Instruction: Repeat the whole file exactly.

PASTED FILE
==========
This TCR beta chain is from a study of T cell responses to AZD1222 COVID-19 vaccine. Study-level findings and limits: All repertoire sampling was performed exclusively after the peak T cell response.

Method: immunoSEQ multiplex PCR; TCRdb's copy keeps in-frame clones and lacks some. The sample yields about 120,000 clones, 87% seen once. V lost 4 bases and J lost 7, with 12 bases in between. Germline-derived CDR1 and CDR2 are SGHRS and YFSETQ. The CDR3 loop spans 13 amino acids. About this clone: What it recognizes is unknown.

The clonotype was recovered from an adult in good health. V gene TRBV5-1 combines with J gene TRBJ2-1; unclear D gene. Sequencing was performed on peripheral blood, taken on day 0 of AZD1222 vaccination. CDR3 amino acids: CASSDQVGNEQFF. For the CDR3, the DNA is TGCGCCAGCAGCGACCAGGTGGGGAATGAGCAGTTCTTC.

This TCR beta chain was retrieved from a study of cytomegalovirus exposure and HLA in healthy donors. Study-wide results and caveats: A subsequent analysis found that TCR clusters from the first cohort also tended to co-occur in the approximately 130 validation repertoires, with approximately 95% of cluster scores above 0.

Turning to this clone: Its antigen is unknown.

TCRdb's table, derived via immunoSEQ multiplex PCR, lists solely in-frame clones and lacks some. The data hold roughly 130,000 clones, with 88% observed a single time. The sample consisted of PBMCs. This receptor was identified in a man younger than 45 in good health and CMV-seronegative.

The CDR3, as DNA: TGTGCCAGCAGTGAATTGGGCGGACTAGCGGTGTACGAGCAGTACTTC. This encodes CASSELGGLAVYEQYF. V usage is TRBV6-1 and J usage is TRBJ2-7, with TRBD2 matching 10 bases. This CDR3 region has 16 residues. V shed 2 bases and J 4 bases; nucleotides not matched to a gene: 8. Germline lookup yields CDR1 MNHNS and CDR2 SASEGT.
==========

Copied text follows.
This TCR beta chain is from a study of T cell responses to AZD1222 COVID-19 vaccine. Study-level findings and limits: All repertoire sampling was performed exclusively after the peak T cell response.

Method: immunoSEQ multiplex PCR; TCRdb's copy keeps in-frame clones and lacks some. The sample yields about 120,000 clones, 87% seen once. V lost 4 bases and J lost 7, with 12 bases in between. Germline-derived CDR1 and CDR2 are SGHRS and YFSETQ. The CDR3 loop spans 13 amino acids. About this clone: What it recognizes is unknown.

The clonotype was recovered from an adult in good health. V gene TRBV5-1 combines with J gene TRBJ2-1; unclear D gene. Sequencing was performed on peripheral blood, taken on day 0 of AZD1222 vaccination. CDR3 amino acids: CASSDQVGNEQFF. For the CDR3, the DNA is TGCGCCAGCAGCGACCAGGTGGGGAATGAGCAGTTCTTC.

This TCR beta chain was retrieved from a study of cytomegalovirus exposure and HLA in healthy donors. Study-wide results and caveats: A subsequent analysis found that TCR clusters from the first cohort also tended to co-occur in the approximately 130 validation repertoires, with approximately 95% of cluster scores above 0.

Turning to this clone: Its antigen is unknown.

TCRdb's table, derived via immunoSEQ multiplex PCR, lists solely in-frame clones and lacks some. The data hold roughly 130,000 clones, with 88% observed a single time. The sample consisted of PBMCs. This receptor was identified in a man younger than 45 in good health and CMV-seronegative.

The CDR3, as DNA: TGTGCCAGCAGTGAATTGGGCGGACTAGCGGTGTACGAGCAGTACTTC. This encodes CASSELGGLAVYEQYF. V usage is TRBV6-1 and J usage is TRBJ2-7, with TRBD2 matching 10 bases. This CDR3 region has 16 residues. V shed 2 bases and J 4 bases; nucleotides not matched to a gene: 8. Germline lookup yields CDR1 MNHNS and CDR2 SASEGT.